Forbes contributor George Bradt recently took to the web to share a conversation he had with Mike Vance, motivational speaker, former Disney employee and pioneer of the phrase "think outside the box." It sounds like Vance's former boss, Walt Disney himself, also thought outside the box when it came to keeping his employees motivated. (You can read it in its entirety here.)
While your store surely doesn't have the monetary resources to keep your staffers working hard in quite the same way Disney did, the animation and theme park tycoon showed he understood that going above and beyond to recognize performance helps keep those top-performing employees working even harder to come up with great ideas. What are you doing to motivate your employees?
Walt told Mike, “My brother won’t give me money to make movies. Can you help get more money out of the park (Disneyland)?”
Mike pulled together a team of seven people. One of the women on the team put up a calendar of what happened in the park day by day. At that time, the park was open Wednesday through Sunday.
“Let’s open the park on Mondays and Tuesdays,” she suggested.
“No one will come.”
“We’ll form a “Magic Kingdom Club” and let corporate members give their employees discounted admissions on those days.”
The plan worked beyond expectations as the families that got discounted tickets spent more in the park on toys for their children.
Christmas day the doorbell rang at the homes of each of the seven team members. They each opened their door to find Mickey Mouse standing there with an envelope. Inside it were 100 shares of Disney stock, 25 $1,000 bills and a hand-written note from Walt: “It’s fantastic. You’re fantastic. Do it again.”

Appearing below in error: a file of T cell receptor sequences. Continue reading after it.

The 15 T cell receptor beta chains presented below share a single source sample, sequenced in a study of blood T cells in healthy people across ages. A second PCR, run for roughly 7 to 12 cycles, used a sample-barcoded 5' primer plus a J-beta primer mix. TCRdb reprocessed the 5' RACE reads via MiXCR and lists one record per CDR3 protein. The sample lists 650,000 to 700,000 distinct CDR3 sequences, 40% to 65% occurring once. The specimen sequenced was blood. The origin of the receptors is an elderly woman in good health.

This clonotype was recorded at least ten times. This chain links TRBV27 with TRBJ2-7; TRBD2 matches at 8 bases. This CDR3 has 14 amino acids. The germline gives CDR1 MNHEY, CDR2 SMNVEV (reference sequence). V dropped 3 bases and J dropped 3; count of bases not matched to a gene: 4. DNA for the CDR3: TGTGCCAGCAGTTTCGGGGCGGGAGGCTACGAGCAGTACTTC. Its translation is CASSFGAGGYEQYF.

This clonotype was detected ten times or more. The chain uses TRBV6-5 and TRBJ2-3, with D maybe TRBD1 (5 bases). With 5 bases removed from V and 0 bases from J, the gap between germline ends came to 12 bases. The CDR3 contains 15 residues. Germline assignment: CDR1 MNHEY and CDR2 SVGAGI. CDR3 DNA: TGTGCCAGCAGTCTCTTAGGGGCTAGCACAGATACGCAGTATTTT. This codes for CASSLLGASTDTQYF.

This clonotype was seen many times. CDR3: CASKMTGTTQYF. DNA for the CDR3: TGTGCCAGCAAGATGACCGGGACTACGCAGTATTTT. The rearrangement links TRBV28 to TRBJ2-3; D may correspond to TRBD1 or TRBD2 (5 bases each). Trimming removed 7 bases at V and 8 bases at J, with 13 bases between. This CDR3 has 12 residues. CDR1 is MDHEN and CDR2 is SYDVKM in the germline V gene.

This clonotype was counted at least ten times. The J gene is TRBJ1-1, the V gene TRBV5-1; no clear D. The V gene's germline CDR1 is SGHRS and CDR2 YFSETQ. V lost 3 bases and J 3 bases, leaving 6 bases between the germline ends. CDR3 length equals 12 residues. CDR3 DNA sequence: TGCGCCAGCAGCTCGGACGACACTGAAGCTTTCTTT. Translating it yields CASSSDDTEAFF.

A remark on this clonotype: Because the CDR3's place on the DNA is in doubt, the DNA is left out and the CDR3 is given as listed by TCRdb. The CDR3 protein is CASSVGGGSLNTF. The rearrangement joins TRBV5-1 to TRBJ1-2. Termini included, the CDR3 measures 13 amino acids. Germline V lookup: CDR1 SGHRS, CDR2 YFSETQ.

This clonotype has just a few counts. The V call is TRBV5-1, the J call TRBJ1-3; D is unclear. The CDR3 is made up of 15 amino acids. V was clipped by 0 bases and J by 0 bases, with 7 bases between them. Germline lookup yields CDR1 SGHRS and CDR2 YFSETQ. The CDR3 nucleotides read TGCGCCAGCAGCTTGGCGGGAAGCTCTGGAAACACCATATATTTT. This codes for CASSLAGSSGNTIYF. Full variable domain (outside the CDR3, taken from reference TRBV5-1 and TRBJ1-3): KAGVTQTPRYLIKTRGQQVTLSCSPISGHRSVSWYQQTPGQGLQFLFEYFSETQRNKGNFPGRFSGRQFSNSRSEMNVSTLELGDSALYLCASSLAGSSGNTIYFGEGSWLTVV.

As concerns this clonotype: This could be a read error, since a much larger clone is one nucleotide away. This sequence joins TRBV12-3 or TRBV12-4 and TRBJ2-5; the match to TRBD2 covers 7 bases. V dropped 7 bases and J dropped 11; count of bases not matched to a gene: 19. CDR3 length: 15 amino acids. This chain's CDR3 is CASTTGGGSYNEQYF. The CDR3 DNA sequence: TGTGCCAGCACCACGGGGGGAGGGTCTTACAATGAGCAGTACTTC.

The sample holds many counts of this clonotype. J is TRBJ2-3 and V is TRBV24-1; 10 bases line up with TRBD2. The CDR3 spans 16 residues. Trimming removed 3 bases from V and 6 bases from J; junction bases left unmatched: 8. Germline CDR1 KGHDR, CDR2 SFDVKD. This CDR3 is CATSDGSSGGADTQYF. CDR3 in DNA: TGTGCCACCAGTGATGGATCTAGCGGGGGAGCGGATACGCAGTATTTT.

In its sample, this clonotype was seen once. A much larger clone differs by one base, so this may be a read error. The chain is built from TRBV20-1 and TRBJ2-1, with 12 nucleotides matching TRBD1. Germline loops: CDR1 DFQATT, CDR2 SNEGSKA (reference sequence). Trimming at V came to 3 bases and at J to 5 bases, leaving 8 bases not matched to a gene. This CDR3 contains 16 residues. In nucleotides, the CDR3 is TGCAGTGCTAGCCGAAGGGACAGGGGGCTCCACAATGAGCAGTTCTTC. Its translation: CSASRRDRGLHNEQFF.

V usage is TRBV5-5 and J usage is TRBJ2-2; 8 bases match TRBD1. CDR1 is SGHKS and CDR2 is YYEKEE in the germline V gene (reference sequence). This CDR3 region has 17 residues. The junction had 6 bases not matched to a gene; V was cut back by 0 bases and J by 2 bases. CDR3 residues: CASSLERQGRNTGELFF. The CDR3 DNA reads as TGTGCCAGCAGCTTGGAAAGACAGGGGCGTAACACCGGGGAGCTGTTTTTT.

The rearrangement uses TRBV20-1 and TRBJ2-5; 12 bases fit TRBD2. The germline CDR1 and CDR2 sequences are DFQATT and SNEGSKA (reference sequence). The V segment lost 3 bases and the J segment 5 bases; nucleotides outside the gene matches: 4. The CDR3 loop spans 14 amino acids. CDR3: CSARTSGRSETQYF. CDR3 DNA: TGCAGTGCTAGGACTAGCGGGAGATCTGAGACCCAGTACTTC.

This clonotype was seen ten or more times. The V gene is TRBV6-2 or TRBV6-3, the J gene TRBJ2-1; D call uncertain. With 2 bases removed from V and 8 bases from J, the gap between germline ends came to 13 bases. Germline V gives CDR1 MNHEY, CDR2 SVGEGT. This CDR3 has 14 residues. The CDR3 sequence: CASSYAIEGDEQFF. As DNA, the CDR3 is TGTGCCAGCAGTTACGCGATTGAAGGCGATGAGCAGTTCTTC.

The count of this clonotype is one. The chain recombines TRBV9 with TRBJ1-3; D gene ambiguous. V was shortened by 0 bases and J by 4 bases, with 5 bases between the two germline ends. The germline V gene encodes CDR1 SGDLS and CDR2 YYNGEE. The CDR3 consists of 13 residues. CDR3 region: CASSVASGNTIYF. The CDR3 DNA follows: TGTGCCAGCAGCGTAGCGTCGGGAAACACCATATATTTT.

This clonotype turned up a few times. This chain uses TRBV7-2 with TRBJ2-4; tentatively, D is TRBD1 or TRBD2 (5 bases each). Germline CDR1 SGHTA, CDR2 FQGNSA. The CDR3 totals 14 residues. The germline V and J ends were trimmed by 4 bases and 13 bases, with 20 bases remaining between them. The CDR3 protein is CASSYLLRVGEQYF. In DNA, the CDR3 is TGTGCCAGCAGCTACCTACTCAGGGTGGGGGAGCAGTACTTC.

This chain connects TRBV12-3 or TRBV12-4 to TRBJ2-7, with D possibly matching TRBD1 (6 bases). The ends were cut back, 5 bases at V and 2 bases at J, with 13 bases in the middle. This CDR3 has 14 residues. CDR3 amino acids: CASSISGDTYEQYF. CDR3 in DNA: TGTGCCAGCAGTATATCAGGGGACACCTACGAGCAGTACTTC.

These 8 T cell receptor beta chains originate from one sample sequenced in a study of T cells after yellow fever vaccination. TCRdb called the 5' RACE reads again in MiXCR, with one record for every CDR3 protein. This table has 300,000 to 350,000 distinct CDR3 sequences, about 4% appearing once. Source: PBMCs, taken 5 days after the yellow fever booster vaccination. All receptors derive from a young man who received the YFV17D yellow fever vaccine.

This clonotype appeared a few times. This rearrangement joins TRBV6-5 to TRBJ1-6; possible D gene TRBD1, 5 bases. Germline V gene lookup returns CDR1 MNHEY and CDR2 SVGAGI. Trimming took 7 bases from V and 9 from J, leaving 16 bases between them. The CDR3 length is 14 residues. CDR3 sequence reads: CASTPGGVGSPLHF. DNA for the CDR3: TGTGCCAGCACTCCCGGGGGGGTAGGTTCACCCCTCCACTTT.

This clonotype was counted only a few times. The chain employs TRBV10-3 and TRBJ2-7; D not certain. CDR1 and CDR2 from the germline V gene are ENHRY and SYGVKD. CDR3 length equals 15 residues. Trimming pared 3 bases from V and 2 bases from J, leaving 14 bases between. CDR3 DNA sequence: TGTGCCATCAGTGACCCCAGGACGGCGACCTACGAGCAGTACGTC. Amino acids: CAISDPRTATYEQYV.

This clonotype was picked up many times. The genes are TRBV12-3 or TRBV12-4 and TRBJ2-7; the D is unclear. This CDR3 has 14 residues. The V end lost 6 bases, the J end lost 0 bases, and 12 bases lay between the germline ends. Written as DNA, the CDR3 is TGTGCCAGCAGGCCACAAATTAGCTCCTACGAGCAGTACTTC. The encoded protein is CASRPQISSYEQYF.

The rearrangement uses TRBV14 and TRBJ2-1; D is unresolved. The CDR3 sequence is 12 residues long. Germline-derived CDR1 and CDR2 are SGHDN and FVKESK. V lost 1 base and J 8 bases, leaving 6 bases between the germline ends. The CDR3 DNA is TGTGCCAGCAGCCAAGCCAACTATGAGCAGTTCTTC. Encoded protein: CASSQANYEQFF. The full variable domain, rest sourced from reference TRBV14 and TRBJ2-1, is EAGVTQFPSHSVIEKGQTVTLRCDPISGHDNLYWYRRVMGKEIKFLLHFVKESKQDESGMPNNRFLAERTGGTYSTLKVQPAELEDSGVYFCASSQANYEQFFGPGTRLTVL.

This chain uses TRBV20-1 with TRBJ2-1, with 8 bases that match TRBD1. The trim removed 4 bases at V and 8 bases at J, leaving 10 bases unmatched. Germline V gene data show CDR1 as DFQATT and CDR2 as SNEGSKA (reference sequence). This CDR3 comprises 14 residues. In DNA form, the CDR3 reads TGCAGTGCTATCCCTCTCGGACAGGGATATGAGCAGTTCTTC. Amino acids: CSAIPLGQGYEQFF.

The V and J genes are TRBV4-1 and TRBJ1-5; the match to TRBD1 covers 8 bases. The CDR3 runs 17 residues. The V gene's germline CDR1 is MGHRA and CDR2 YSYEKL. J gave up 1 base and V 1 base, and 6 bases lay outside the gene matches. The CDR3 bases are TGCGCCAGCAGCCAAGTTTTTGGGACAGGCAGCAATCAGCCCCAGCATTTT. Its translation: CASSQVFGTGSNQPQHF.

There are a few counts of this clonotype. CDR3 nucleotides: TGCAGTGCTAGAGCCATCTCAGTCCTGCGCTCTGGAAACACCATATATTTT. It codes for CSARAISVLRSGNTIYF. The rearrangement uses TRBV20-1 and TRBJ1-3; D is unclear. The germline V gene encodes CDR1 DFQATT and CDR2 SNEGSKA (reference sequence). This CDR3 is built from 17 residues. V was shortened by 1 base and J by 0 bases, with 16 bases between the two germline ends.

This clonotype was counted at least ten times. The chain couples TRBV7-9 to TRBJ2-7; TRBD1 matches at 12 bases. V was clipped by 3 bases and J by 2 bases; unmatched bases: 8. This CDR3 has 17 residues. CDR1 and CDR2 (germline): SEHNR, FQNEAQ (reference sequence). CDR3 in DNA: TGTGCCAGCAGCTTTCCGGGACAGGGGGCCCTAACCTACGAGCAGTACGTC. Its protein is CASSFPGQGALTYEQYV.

That afternoon, Christmas afternoon, all seven were back in the office.
This time the same lady put up a clock with what was going on in the park at different hours. There was always something happening in the park 24 hours a day since all the heavy maintenance was done when there were no guests present.
“Let’s open the park late on Thursday nights in May,” she suggested.
“No one will stay.”
“We’ll invite and limit it to graduating high school seniors and call it ‘Grad Nites.’”
The plan worked beyond expectations as well as the high school students bought all sorts of food and drinks for their Grad Nite dates.
A few weeks later the doorbell rang at the homes of each of the seven team members. Again it was Mickey Mouse with envelopes, this time containing 25 $1,000 bills, a car key and a hand-written note from Walt: “It’s fantastic. You’re fantastic. Do it again.”
“Mickey – what’s the key for?”
Mickey pointed to the brand new red Ferrari in each of their driveways.
How are you surprising and delighting your high performers?